A very good evening, but apparently and understandably not quite up to the first performance. Well, that’s live theater. I’m glad some excitement has returned to San Francisco’s upcoming complete Ring, though; between Achim Freyer in Los Angeles and Robert LePage at the Met, it looked as if San Francisco was again falling behind more adventurous companies.
23 June 2010
22 June 2010
21 June 2010
20 June 2010
19 June 2010
18 June 2010
17 June 2010
16 June 2010
A smile of light brightened his darkrimmed eyes, lengthened his long lips.
– The Greek! He said again. Kyrios! Shining word! The vowels the Semite and the Saxon know not. Kyrie! The radiance of the intellect. I ought to profess Greek, the language of the mind. Kyrie eleison! The closetmaker and the cloacamaker will never be lords of our spirit. We are liege subjects of the catholic chivalry of Europe that foundered at Trafalgar and of the empire of the spirit, not an imperium, that went under with the Athenian fleets at Aegospotami. Yes, yes. They went under. Pyrrhus, misled by an oracle, made a last attempt to retrieve the fortunes of Greece. Loyal to a lost cause.
He strode away from them towards the window.
– They went forth to battle, Mr O’Madden Burke said greyly, but they always fell.
Happy Bloomsday to all my mountain flowers.
15 June 2010
14 June 2010
The problem with describing the play this way, though, is that it really isn’t about the financial chicanery. When we see Borkman (the reliably excellent James Carpenter), he has been out of prison for a while, and though his reputation has suffered, his family didn't lose enough money to cause them difficulty, nor is there much exploration of the masses who did lose money, or much guilt expressed about them. Instead money just represents part of the shame and the will to power among the family (some other type of scandal might have had the same effect, only not as fully and, let me say, economically).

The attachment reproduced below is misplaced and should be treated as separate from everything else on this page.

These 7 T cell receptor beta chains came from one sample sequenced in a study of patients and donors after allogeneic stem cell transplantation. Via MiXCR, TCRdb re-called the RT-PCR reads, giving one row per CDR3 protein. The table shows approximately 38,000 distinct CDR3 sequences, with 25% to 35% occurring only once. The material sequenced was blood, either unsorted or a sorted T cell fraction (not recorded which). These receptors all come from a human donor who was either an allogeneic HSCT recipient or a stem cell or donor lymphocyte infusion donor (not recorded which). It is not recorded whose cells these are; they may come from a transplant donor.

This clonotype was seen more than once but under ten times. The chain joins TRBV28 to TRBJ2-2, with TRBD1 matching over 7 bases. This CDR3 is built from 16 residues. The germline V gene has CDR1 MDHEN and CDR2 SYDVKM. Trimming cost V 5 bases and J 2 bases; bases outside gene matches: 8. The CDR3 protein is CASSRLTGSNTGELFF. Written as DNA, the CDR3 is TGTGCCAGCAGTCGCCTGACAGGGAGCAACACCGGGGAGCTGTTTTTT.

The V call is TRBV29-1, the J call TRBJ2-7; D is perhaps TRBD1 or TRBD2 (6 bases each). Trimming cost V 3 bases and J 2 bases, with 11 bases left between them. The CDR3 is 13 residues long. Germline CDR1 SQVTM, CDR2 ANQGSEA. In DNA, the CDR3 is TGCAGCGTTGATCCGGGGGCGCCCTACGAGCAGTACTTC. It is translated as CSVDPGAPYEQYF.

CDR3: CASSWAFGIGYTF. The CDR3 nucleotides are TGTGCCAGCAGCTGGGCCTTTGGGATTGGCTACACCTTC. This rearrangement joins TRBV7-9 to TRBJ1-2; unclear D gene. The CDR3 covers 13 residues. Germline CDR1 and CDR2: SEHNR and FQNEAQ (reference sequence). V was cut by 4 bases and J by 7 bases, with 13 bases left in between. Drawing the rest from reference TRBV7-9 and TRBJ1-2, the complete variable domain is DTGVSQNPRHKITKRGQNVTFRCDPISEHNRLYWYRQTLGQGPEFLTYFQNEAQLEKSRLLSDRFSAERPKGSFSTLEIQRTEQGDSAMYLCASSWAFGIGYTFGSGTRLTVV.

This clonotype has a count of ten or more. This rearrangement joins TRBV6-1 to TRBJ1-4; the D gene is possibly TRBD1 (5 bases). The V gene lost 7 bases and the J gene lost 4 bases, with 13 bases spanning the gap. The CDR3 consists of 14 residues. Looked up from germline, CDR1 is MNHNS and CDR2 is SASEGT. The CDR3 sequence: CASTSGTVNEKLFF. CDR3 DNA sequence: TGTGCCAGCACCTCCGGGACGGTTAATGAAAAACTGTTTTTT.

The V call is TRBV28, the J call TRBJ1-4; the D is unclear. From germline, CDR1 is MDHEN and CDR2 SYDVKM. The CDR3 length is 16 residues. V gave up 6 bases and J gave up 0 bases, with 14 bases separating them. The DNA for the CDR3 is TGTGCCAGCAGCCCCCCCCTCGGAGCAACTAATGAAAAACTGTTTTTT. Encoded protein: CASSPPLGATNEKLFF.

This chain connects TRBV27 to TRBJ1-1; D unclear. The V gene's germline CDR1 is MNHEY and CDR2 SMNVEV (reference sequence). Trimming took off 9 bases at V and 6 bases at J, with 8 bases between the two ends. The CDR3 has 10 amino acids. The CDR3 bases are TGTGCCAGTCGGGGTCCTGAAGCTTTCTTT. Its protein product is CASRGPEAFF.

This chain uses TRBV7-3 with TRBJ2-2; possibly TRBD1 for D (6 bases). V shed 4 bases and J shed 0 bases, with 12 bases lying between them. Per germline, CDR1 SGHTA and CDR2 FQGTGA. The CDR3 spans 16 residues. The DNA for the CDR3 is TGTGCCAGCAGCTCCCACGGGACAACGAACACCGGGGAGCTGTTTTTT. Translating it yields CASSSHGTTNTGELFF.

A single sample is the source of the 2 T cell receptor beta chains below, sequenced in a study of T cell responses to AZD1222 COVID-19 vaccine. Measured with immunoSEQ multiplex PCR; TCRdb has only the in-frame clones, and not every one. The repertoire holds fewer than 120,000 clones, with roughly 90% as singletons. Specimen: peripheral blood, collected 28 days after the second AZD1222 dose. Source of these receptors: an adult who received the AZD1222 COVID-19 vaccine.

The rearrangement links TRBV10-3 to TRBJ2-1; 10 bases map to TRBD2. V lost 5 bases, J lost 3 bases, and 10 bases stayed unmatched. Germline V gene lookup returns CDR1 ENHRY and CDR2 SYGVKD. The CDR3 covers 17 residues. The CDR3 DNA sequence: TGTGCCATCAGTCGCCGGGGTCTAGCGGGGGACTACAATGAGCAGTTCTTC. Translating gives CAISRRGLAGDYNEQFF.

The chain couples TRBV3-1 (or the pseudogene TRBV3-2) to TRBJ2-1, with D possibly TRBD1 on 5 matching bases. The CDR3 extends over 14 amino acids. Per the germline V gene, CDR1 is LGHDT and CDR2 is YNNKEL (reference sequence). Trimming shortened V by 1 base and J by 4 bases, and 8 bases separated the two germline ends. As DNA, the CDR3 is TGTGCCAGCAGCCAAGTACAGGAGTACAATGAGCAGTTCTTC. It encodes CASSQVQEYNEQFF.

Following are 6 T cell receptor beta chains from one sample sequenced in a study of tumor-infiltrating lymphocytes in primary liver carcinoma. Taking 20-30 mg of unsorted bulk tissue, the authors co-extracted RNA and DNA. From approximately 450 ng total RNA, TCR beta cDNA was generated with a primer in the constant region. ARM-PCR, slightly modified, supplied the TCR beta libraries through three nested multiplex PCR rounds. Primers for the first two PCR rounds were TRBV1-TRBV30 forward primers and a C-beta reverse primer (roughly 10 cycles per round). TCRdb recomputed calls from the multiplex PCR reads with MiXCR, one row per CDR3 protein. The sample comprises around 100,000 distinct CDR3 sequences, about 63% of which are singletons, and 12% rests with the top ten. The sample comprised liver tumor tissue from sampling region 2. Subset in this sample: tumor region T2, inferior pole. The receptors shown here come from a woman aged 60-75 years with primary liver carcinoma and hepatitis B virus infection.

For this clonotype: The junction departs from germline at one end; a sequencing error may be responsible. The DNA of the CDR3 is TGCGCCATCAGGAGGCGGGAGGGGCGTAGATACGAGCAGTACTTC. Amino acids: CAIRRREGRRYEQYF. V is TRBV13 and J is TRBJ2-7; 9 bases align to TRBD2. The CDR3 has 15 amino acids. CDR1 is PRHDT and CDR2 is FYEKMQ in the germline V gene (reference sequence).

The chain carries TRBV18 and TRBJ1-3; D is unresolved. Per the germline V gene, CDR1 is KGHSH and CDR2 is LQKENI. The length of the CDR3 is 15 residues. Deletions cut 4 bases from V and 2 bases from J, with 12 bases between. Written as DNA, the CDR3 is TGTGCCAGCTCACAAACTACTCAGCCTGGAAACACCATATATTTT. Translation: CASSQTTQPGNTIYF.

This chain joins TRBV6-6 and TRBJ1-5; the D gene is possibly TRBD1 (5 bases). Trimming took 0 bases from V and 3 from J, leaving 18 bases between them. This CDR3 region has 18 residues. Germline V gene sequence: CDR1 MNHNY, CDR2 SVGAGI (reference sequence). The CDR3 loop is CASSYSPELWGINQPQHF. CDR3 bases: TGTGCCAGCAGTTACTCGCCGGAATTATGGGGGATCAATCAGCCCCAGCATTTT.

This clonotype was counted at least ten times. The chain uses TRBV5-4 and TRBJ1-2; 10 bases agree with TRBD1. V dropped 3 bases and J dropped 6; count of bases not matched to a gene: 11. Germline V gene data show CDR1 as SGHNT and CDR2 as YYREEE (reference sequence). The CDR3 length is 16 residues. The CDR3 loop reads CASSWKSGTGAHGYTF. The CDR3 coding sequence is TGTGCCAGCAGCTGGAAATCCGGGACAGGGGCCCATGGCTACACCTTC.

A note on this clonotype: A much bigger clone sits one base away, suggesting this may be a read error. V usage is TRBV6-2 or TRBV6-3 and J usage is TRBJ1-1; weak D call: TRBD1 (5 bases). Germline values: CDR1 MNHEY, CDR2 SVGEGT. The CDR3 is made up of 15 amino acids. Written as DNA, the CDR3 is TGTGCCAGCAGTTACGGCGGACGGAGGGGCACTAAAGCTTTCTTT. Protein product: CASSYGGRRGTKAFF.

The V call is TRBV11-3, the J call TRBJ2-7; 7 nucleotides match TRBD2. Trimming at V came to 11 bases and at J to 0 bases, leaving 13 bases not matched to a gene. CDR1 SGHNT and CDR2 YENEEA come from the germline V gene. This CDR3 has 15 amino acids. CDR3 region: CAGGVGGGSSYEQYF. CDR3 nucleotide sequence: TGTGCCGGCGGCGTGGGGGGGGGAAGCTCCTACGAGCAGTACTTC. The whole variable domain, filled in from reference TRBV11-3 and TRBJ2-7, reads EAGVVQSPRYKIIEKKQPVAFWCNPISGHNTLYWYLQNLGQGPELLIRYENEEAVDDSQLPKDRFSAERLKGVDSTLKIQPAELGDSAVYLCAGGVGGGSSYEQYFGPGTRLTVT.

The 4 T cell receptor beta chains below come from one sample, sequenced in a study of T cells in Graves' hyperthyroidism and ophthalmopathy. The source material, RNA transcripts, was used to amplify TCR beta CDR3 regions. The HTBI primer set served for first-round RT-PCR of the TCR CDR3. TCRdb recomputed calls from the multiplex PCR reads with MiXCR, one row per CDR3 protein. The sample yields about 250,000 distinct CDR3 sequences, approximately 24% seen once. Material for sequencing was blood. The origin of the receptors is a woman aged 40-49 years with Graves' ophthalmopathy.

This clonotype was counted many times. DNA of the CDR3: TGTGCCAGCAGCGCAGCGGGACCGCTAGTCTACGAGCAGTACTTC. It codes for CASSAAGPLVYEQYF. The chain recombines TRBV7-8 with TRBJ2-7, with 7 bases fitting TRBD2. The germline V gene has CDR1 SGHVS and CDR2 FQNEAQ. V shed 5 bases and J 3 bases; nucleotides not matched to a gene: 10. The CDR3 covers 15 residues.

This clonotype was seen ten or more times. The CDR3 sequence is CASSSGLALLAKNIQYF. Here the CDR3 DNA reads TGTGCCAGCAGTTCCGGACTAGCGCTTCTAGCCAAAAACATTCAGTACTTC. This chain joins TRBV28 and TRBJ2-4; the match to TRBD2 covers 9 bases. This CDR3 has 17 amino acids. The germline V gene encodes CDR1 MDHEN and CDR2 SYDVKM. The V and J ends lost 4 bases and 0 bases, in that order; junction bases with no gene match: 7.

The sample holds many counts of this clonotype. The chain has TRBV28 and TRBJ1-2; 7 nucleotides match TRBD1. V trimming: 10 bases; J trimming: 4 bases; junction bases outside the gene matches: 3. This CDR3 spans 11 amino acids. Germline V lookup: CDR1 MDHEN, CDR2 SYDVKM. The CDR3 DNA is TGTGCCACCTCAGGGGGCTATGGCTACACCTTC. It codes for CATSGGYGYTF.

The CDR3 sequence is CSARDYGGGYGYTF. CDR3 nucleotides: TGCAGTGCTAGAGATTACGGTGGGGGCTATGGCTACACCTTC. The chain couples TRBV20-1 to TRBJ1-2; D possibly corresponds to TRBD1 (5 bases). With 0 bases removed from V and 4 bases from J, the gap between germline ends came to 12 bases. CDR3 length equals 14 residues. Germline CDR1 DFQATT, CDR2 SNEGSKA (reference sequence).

The center of tension is the tight triangle among Borkman, his bitter wife Gunhild Borkman (Karen Grassle), and her unmarried sister Ella Rentheim (Karen Lewis), who lost Borkman to Gunhild years before. John Gabriel had not speculated with Ella’s money, so she is still quite wealthy and owns the house the Borkmans live in. The Borkmans have a grown son, Erhart (Aaron Wilton), on whom all three project their plans: Borkman wants Erhart’s youth and vigor to join him in working again towards Borkman’s great plans of economic development and power; Gunhild wants him to restore the family’s name and reputation to respectability (in effect, to achieve what his father set out to do, only honestly); Ella, the dying Ella, wants him to be the son she never had.
Borkman is one of those Ibsenite master spirits (like Halvard Solness the Master Builder, or like Hedda Gabler, or Nora in A Doll’s House) who struggle to force reality to conform to their idealistic sense of their own superiority. The financial crimes are just a way of getting at the real subject, which is the struggle among Borkman and the two women for dominance (even if it comes in the guise of love), and their struggle to achieve their goals as their time runs out. This is another of Ibsen’s plays which look as if (and are described as if) they are realistic works about pressing social issues when they are actually weird expressionist psychodramas on poetic, epic themes. (Same with August Wilson, which is why he strikes me as the American Ibsen.)